U.S. President Barack Obama, left, and Russian President Dmitry Medvedev wave to audience as they leave the Manezh Exhibition Hall after taking part in the Parallel Business Summit in Moscow.
NEW YORK—The White House is hailing a brief public comment from Russian President Dmitri Medvedev that raises the specter of sanctions against Iran as a breakthrough for U.S. efforts to win support for a tougher global line against Tehran’s nuclear program.
At a meeting with President Barack Obama here Wednesday afternoon, Medvedev said Russia was opposed to Iran developing nuclear weapons and would consider sanctions if other avenues fail to persuade the Islamic Republican to abandon its alleged nuclear ambitions.
“We believe we need to help to take a right decision,” Medvedev said. “As to...sanctions, Russia's belief is very simple, and I stated it recently. Sanctions rarely lead to productive results. But in some cases sanctions are inevitable. Finally, it is a matter of choice.”
The National Security Council’s point person for Russia, Michael McFaul, said the Russian president’s comments were the kind of statement the U.S. officials had been seeking from Moscow for months.
“To me, that’s a very big change in their position,” said McFaul, who was clearly delighted as he discussed the development with reporters soon after the session. “I can’t improve on what President Medvedev said.”
“I don’t really see any daylight about our objectives in terms of Iran,” McFaul said.
“It was not that long ago where we had very divergent definitions of the threat and definitions of our strategic objectives vis-a-vis Iran.”
When a reporter suggested that previous administrations have claimed Russia also opposed Iranian nukes, McFaul replied, “You can read the statements from what he said under the Bush Administration and compare them. They’re different.”
Medvedev's comments came ahead of meeting late Wednesday between foreign ministers, including Secretary of State Hillary Clinton, over how to deal with Iran at an upcoming session with Iranian diplomats on October 1. Obama has signaled that he wants Iran to show it’s serious about abandoning its nuclear ambitions soon, or he will push for sanctions.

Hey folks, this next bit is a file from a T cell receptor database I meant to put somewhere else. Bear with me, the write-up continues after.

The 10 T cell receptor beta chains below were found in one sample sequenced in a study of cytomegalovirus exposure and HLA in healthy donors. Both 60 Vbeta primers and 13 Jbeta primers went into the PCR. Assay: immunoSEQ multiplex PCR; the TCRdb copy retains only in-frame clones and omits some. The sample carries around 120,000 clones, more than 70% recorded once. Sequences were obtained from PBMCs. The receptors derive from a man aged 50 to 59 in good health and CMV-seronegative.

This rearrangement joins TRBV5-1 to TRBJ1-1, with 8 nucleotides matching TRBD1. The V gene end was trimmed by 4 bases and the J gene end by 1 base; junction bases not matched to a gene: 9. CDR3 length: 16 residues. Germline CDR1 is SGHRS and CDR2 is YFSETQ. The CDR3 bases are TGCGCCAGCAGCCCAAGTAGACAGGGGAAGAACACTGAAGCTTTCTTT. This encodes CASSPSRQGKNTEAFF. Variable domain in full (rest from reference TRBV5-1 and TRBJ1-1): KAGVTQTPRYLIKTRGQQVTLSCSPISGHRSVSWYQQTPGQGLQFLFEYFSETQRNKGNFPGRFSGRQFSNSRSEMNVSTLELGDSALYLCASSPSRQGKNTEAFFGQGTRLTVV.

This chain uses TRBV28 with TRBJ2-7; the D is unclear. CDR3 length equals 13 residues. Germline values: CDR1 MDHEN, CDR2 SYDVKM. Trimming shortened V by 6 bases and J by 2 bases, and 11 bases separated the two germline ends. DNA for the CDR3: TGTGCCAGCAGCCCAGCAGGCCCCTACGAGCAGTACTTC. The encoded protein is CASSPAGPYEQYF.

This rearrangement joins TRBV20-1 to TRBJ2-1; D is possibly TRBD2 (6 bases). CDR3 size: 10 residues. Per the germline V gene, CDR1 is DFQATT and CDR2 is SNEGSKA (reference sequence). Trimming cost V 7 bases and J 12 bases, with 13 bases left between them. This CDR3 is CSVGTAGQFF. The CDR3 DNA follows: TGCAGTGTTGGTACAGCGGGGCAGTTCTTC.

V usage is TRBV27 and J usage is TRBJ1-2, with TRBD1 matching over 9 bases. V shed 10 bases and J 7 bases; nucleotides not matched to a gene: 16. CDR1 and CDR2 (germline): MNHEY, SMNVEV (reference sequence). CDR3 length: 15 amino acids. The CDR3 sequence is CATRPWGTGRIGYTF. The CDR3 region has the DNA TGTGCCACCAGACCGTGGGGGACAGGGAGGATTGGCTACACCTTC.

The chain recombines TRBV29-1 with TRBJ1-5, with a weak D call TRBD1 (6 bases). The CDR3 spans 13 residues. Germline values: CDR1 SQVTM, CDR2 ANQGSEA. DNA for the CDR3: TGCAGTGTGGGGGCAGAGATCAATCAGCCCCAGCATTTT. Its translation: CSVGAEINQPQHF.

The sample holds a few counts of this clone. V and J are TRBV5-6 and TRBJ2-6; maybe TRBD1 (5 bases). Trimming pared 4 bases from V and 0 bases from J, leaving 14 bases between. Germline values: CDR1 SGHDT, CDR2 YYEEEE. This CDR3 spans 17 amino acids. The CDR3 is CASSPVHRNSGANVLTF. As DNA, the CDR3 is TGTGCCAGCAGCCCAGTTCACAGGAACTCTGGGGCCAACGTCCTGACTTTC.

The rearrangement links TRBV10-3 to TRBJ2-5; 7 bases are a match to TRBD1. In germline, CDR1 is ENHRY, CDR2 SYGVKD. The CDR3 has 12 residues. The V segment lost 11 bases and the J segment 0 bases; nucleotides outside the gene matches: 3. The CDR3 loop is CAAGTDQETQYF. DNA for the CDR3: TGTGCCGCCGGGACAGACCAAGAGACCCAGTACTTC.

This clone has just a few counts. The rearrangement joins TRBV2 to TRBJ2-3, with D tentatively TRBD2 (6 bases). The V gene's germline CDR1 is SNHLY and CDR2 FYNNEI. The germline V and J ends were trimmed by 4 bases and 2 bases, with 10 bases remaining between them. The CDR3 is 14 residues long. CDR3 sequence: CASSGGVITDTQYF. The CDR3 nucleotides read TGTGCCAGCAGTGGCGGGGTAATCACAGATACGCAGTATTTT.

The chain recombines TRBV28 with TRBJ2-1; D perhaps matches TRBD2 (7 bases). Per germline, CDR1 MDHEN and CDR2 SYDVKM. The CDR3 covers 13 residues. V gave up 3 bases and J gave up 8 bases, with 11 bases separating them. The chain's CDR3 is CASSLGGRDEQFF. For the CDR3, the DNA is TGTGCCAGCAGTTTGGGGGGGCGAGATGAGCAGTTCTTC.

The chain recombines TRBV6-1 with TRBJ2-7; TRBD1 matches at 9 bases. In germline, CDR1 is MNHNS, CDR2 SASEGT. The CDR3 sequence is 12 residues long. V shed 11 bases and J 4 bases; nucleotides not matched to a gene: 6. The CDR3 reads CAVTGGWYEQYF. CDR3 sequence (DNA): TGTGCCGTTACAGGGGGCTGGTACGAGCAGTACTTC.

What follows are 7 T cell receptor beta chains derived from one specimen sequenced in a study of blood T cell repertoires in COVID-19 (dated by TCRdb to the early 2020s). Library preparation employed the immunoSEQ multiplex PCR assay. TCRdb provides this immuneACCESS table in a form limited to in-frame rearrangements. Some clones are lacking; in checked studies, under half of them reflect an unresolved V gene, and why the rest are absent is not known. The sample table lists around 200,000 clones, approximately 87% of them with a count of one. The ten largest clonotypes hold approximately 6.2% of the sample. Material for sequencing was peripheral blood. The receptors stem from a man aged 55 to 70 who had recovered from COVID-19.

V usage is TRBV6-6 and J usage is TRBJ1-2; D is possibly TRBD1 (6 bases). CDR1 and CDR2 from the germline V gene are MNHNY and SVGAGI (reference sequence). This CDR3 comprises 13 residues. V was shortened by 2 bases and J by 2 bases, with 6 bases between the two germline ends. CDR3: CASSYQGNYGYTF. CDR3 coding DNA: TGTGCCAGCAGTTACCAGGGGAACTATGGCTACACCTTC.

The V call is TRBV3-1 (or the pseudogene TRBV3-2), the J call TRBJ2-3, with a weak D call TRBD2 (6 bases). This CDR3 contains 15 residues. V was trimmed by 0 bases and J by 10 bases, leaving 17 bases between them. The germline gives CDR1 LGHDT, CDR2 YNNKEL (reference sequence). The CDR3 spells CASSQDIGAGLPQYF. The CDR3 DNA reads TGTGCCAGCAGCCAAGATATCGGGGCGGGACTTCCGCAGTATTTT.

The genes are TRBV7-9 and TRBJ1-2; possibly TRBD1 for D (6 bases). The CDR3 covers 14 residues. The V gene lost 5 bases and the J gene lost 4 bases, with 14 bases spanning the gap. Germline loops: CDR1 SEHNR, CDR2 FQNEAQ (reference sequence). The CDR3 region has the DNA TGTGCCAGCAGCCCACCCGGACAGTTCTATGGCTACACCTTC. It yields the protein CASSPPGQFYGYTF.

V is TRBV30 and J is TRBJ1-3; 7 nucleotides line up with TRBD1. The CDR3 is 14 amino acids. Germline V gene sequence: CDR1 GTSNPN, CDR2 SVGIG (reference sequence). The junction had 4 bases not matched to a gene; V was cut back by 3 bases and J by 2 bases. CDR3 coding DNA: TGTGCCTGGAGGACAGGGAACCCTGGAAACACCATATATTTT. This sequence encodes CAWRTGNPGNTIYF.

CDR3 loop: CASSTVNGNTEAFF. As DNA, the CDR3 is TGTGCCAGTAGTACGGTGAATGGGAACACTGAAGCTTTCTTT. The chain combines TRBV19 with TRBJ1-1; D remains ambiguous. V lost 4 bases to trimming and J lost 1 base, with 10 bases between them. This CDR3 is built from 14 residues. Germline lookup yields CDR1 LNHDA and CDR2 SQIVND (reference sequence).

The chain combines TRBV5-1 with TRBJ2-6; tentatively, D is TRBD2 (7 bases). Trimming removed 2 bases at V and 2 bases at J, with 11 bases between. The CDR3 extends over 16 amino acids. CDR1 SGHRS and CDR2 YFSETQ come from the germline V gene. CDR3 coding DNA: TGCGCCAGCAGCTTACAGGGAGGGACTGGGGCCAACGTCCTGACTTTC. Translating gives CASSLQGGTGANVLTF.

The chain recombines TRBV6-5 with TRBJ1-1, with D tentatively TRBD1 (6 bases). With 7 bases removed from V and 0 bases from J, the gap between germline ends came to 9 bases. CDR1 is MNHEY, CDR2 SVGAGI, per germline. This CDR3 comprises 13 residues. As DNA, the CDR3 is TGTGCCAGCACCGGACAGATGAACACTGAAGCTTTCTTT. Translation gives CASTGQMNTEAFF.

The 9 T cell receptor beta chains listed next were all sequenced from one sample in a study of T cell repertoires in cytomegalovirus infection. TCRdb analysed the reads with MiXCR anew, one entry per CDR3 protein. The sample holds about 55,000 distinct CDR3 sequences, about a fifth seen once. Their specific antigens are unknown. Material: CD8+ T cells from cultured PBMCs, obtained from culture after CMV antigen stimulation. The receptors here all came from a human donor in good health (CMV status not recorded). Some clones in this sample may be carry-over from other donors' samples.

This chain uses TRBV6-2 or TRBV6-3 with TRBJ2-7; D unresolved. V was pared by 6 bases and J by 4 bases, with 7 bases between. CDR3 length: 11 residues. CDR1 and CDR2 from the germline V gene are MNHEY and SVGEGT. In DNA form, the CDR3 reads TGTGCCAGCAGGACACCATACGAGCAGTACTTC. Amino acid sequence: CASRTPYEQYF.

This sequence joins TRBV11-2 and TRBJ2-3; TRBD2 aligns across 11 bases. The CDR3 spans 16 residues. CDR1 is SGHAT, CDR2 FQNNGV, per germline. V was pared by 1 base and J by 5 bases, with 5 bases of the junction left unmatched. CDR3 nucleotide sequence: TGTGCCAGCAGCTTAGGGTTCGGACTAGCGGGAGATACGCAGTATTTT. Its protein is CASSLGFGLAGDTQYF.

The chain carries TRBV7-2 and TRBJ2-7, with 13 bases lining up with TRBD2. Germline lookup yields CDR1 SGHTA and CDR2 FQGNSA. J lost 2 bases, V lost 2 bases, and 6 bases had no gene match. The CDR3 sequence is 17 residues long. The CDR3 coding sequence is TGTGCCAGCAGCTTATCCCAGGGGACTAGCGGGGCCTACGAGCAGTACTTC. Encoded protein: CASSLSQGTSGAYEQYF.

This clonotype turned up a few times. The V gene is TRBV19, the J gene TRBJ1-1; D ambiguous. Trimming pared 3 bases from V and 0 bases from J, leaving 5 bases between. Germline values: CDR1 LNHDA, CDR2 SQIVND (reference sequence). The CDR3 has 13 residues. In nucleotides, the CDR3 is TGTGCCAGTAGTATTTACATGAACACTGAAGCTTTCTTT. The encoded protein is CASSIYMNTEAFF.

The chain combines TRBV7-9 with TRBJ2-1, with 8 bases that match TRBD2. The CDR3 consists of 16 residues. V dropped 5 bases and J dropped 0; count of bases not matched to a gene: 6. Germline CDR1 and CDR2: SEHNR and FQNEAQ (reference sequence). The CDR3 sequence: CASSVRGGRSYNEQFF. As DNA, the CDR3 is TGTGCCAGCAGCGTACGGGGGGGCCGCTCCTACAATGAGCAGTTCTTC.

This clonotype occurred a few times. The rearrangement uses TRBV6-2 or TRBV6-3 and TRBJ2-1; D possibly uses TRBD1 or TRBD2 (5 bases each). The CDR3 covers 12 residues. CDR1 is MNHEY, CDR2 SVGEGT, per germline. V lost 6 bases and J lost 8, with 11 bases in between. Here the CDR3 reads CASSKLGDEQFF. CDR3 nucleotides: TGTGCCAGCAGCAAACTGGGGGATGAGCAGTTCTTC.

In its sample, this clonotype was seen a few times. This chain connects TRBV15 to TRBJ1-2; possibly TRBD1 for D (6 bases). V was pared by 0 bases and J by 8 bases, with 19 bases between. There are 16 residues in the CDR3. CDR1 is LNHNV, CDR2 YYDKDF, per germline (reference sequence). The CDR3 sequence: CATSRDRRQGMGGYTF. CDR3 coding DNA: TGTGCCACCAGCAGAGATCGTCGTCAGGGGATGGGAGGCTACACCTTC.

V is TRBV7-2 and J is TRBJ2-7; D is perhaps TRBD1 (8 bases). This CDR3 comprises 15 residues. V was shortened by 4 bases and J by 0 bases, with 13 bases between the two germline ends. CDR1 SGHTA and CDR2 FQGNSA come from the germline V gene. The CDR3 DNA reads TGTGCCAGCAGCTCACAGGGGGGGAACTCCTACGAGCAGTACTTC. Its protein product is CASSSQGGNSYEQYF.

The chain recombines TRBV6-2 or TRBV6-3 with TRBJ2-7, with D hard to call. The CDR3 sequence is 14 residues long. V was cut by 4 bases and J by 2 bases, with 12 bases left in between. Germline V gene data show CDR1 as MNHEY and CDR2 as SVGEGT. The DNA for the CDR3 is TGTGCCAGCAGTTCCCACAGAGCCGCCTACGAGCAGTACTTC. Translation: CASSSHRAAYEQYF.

McFaul did not dispute that Obama’s recent decision to abandon fixed missile defense sites in Eastern Europe long opposed by Russia may have affected Medvedev’s attitude, but the NSC official insisted that the missile-defense decision was made on the merits and without any thought of a Russian quid pro quo.
“Is it the case that it changes the climate? Yes, of course. But it’s not cause and effect,” the official said.
During the meeting, Medvedev spoke positively about the U.S. move. “We talked that the decision that he took was reasonable and that reflected the position of the current U.S. administration on missile defense, and also takes into consideration our concerns on the missile defense which is needed for Europe and for the world,” the Russian president said.
“Unfortunately, Iran has been violating too many of its international commitments,” Obama said at the end of the U.S.-Russian talks. “What we've discussed is how we can move in a positive direction that resolves a potential crisis, not just in the Middle East but that can cause enormous problems to the non-proliferation regime worldwide.”
Obama said he believed the U.S. and Russia were reaching consensus on how to approach the standoff with Iran.
“I think we…both agree that if Iran does not respond to serious negotiations and resolve this issue in a way that assures the international community that it's meeting its commitments, and is not developing nuclear weapons, then we will have to take additional actions and that sanctions, serious additional sanctions, remain a possibility,” Obama said.
Almost all of the U.S.-Russian meeting was devoted to Iran and various strategies to win Iranian compliance were discussed, McFaul said.
“We have devoted lots of our time to the Iranian problem,” Medvedev said.
McFaul said the U.S. still wants Iran to talk about dismantling its program but will pursue other options if the Iranians don’t negotiate seriously at talks set for October 1.
“We’re not going to do that forever. We’re not going to haggle about that indefinitely,” he said.